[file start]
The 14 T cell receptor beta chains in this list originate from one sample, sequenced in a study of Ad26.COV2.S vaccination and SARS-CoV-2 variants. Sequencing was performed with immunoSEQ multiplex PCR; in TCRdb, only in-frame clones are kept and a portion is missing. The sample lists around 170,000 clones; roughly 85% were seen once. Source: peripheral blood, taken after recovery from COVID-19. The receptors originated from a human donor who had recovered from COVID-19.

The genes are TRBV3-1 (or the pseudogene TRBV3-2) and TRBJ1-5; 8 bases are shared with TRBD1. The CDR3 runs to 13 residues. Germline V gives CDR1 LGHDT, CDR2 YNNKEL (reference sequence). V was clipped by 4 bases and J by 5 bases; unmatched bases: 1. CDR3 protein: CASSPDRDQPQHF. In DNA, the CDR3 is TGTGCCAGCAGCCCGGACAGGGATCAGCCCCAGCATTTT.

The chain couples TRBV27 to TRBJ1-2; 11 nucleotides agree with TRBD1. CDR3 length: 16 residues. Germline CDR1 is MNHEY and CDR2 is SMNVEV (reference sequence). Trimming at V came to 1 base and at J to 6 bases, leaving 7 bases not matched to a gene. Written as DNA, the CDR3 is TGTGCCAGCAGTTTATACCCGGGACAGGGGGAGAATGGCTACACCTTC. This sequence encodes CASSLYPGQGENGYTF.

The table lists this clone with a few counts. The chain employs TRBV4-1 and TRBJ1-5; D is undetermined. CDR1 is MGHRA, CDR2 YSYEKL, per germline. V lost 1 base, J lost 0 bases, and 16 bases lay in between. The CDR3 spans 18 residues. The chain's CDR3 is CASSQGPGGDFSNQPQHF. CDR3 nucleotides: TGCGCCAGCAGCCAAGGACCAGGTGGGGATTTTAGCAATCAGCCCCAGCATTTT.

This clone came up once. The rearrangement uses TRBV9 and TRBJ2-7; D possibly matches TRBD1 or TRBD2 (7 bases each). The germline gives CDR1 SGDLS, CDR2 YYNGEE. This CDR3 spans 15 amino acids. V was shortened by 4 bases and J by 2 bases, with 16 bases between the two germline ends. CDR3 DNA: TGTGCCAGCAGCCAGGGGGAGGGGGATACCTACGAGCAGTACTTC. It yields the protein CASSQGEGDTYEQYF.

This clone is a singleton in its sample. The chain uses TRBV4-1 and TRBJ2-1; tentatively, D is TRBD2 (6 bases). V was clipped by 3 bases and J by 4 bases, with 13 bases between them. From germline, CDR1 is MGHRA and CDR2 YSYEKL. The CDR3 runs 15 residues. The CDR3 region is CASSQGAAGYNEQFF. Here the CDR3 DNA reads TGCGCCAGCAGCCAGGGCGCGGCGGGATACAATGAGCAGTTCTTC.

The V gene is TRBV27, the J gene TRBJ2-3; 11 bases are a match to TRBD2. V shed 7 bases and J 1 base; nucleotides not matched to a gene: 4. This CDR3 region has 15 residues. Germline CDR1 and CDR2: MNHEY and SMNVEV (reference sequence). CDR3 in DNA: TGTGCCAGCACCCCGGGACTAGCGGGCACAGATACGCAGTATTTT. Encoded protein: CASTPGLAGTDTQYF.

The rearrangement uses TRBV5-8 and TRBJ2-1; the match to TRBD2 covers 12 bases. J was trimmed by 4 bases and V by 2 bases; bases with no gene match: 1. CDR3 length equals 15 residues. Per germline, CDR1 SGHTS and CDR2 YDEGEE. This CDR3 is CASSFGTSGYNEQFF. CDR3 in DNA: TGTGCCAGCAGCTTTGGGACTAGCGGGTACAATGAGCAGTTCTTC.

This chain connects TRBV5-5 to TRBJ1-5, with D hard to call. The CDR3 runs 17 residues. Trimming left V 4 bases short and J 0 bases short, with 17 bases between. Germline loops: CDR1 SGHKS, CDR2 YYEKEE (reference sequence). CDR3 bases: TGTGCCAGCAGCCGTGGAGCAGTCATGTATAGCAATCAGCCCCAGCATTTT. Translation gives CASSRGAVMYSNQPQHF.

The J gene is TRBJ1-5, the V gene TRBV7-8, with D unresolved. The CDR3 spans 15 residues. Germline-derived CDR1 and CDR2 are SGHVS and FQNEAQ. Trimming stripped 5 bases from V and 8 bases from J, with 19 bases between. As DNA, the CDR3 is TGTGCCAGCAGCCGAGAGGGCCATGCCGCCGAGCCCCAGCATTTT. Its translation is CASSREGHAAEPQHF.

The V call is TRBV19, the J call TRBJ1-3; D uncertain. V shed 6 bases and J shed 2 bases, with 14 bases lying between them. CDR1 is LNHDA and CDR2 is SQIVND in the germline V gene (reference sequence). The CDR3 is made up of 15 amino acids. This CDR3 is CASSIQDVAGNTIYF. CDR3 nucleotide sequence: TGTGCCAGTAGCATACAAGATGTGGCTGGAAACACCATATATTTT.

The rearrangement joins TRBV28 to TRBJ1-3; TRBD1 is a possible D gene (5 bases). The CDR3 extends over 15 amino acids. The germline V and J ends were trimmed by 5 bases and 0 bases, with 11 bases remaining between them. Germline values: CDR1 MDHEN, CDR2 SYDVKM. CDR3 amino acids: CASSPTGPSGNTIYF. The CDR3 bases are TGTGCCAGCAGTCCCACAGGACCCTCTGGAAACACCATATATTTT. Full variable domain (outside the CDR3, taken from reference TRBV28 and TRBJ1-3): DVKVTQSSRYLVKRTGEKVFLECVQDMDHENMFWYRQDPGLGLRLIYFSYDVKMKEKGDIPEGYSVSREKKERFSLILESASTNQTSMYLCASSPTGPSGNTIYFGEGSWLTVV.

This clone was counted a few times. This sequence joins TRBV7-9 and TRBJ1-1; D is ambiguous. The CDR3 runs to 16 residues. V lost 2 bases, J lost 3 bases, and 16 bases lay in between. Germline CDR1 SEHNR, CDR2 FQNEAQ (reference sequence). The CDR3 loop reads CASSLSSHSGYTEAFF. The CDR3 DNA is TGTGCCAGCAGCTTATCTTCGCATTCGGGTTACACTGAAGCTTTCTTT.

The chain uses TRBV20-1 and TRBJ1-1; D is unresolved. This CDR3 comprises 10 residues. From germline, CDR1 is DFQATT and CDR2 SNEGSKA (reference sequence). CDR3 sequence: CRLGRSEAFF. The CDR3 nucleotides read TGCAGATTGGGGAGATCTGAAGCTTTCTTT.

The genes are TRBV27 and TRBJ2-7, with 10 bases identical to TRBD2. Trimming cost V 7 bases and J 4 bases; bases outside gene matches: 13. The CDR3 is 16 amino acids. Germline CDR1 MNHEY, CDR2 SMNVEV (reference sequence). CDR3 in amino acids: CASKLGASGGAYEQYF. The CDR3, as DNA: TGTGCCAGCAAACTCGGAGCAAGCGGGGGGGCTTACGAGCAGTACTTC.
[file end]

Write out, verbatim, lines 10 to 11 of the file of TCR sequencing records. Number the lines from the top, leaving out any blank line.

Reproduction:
The J gene is TRBJ1-5, the V gene TRBV7-8, with D unresolved. The CDR3 spans 15 residues. Germline-derived CDR1 and CDR2 are SGHVS and FQNEAQ. Trimming stripped 5 bases from V and 8 bases from J, with 19 bases between. As DNA, the CDR3 is TGTGCCAGCAGCCGAGAGGGCCATGCCGCCGAGCCCCAGCATTTT. Its translation is CASSREGHAAEPQHF.

The V call is TRBV19, the J call TRBJ1-3; D uncertain. V shed 6 bases and J shed 2 bases, with 14 bases lying between them. CDR1 is LNHDA and CDR2 is SQIVND in the germline V gene (reference sequence). The CDR3 is made up of 15 amino acids. This CDR3 is CASSIQDVAGNTIYF. CDR3 nucleotide sequence: TGTGCCAGTAGCATACAAGATGTGGCTGGAAACACCATATATTTT.